Consumer confidence and discretionary spending also could constrict – dampening food sales at restaurants and in select retail categories – depending on how the conflict between the two countries develops and how long it lasts, industry leaders warned at the US Department of Agriculture Outlook Forum on Thursday. They added delivery delays and food insecurity also could increase.
“A lot is going to depend upon exactly how this plays out. Is this the start of a grinding assault that takes a long time, or is it something that matures quickly and settles into a kind of stalemate without making any kind of geopolitical stance. That is what everyone is watching. But either way, it’s not going to be helpful for the supply chain and it is going to drive up inflation,” Andrew Harig, vice president of tax, trade, sustainability & policy development at FMI – The Food Industry Association, warned at the conference.
On the retail side of the food industry, Harig said, the biggest fallout from the developing conflict likely will be rising fuel and energy costs, which are already up exponentially due to the pandemic.
But, he added, the food industry “shouldn’t ignore” the potential impact on edible oils, corn, wheat and other commodities, prices for which were already skyrocketing before the attack. According to Nasdaq, prices of wheat and corn increased up to $8.84 and $6.83 per bushel Feb. 23 compared to $7.19 and $4.95 per bushel Sept. 17.
These could spike higher if fighting continues or escalates between Ukraine and Russia given both countries’ status as crop commodity juggernauts.
Known as the “breadbasket of Europe,” Ukraine is a top producer of sunflower, sunflower oil, barley, corn, rye and wheat. Combined with Russia, the two countries account for 29% of global wheat exports, 19% of the world’s corn exports and 80% of the world’s sunflower oil exports, according to USDA.
While most of these go to the Middle East and Africa, buyers in those regions could turn to other sources, including the US and Canada, depending on how long the conflict disrupts supply. Currently, all commercial vessels in the inland sea of Azov, which connects to the Black Sea, are banned and Ukrainian ports are closed due to the attack.
A far-reaching ripple effect
As pervasive as many of these commodities are in packaged food, the conflict could also impact products not made from these ingredients as manufacturers and retailers take a wholistic approach to balancing prices and their overall margins, suggested one expert.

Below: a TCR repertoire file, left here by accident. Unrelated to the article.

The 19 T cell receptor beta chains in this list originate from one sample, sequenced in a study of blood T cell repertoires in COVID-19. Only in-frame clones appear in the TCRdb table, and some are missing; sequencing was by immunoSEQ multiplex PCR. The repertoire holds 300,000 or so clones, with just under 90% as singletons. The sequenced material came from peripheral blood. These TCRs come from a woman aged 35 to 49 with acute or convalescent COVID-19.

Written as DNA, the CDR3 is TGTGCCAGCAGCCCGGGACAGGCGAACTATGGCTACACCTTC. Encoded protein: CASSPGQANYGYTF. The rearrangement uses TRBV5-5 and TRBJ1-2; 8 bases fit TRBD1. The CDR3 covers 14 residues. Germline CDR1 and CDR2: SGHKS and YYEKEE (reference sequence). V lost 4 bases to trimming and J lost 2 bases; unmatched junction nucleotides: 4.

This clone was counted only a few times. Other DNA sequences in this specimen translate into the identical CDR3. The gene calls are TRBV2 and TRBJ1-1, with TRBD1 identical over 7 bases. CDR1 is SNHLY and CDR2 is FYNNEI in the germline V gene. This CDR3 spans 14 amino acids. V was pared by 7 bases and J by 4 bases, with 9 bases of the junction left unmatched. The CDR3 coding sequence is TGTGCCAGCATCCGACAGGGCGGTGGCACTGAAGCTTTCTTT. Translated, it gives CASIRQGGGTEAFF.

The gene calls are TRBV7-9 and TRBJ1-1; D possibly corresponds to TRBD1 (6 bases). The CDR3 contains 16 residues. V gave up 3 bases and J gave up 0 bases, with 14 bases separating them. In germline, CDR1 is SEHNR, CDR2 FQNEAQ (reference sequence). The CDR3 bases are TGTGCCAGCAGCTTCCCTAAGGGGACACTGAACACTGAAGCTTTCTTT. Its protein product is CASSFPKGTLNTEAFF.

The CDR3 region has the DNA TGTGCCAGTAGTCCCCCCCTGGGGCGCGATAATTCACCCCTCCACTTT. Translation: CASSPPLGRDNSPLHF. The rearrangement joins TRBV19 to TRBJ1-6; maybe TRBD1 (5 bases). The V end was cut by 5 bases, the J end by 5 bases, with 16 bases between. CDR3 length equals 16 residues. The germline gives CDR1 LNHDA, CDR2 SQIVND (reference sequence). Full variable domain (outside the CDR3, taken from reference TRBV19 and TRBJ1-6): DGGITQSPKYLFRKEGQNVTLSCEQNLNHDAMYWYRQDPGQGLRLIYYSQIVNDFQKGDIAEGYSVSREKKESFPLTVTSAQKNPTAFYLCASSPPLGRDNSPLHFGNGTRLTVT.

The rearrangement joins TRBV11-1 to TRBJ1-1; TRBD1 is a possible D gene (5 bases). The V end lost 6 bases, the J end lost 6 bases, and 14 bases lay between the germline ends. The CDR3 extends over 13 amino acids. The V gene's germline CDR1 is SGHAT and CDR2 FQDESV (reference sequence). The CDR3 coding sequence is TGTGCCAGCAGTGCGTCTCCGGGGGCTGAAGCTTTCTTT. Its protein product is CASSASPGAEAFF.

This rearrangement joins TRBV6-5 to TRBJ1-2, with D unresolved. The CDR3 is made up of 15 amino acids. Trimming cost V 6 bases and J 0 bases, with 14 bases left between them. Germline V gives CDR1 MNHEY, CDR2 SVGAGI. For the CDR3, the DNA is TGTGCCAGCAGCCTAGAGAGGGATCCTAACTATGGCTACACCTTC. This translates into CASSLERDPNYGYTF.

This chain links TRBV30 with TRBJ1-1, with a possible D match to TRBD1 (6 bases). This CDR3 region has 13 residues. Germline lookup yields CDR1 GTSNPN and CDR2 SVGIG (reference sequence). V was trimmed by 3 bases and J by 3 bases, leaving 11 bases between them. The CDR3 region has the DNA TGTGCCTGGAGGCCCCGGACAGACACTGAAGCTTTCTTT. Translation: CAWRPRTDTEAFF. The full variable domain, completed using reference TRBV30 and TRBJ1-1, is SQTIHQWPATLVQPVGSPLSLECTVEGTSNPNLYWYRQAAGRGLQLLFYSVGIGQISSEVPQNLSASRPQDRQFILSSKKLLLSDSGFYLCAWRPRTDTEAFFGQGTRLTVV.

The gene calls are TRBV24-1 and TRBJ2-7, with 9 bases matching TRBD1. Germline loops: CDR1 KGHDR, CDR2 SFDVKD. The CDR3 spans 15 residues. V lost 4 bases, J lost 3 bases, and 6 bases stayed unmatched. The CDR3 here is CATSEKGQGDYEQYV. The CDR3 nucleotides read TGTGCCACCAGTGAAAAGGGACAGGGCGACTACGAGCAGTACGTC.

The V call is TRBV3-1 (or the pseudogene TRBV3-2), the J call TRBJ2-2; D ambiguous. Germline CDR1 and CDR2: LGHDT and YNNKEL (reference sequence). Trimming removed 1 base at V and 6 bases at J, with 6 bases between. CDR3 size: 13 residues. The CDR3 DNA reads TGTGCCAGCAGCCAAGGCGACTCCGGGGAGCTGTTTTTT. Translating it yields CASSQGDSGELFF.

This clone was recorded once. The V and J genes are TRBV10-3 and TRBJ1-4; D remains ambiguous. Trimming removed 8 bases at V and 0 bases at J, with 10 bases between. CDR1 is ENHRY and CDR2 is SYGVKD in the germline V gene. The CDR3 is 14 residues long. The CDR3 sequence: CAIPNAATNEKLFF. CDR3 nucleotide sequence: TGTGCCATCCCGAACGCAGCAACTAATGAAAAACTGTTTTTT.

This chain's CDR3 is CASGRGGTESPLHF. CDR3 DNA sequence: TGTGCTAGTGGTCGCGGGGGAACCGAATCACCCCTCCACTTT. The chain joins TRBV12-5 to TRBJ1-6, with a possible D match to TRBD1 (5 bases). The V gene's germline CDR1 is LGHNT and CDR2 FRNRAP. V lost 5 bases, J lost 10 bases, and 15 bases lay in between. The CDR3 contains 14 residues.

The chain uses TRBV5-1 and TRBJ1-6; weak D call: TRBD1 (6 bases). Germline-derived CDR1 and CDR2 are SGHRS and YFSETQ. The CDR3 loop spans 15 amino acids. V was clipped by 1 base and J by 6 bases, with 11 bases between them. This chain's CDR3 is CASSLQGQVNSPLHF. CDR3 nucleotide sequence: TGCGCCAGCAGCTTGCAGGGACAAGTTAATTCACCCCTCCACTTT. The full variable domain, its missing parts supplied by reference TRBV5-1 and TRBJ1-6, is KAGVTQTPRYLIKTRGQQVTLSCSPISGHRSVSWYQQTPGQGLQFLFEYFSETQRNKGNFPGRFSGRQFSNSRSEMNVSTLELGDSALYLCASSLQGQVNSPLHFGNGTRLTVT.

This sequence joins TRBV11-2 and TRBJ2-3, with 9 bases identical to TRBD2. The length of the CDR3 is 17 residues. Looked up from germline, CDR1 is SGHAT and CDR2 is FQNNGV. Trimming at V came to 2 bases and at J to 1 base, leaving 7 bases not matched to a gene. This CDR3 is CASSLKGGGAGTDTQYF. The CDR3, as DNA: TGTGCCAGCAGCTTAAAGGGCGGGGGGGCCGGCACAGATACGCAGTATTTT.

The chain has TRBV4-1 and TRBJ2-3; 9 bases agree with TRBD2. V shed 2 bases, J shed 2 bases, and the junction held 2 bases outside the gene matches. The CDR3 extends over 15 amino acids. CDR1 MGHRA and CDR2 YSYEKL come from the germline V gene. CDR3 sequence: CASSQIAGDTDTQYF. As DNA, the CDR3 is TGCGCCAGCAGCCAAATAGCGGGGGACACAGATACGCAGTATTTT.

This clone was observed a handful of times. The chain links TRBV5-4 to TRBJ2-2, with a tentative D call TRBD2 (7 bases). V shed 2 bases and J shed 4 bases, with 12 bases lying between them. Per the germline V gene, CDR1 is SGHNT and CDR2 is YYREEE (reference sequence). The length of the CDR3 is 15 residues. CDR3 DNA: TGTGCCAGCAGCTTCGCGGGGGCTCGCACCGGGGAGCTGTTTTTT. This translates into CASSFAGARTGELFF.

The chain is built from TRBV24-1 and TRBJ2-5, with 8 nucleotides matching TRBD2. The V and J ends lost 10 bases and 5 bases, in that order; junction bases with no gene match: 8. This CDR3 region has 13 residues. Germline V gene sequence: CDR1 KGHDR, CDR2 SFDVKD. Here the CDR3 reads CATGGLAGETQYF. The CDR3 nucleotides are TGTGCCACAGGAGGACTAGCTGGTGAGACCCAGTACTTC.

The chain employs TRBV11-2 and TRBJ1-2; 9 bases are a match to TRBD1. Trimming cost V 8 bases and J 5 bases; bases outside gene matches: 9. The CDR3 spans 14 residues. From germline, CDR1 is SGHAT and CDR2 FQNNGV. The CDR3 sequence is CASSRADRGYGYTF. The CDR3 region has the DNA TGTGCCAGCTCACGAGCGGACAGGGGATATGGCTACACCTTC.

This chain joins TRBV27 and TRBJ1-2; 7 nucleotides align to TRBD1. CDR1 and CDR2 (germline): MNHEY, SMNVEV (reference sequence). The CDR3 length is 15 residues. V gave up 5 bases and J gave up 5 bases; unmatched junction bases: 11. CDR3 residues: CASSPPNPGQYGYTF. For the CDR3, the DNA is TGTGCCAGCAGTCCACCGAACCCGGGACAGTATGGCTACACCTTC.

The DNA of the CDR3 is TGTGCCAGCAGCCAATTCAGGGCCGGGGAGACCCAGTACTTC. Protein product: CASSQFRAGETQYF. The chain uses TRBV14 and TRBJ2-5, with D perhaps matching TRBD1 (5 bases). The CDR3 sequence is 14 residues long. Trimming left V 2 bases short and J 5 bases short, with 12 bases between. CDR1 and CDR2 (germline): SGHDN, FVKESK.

“This introduces a lot of uncertainty about what the prices are going to look like for the next few months,” Matthew MacLachlan, a research economist in the Food Markets branch of the Food Economics Division at USDA’s Economic Research Service.
He noted that while USDA’s Food Price Outlook is slated for update Feb. 25, the agency may need “to adapt to how this situation unfolds” when it comes to its forecasting.
The industry’s response to rising costs during the pandemic so far could illustrate how the conflict could complicate pricing beyond just the commodities immediately impacted.
During the pandemic, many manufacturers have passed higher costs on to consumers through strategic price increases so that the hikes might not directly correlate with the items that are more expensive to produce. For example, many retailers have tried to hold down prices of staples, prompting manufacturers to raise prices on more discretionary and value-added items.
Likewise, Russia is a major supplier of fertilizer, which if hindered could negatively impact production of other crops globally.
Will consumers ‘tighten up their purse strings’?
To the extent that the conflict drives up energy and gas prices for consumers, the restaurant industry also could see consumer confidence and sales drop just as they were starting to rebound following the latest surge of coronavirus cases due to omicron, warned Hudson Riehl, senior vice president, research and knowledge group at the National Restaurant Association.
“The restaurant industry is essentially a cash-on-hand and credit situation, so anything that puts pressure on the cash-on-hand, whether it’s higher gas prices or other necessary expenditures, that can act to dampen restaurant sales growth,” he explained at the USDA conference.
In addition, uncertainty about how the US and other global leaders will respond and how the conflict could escalate will shake already weakened consumer confidence and increase anxiety levels, he said, noting that historically when this happens consumers “tighten up their purse strings.”
Echoing Harig, Riehl said the extent to which the conflict escalates, and its length will greatly impact consumer response and the impact on foodservice.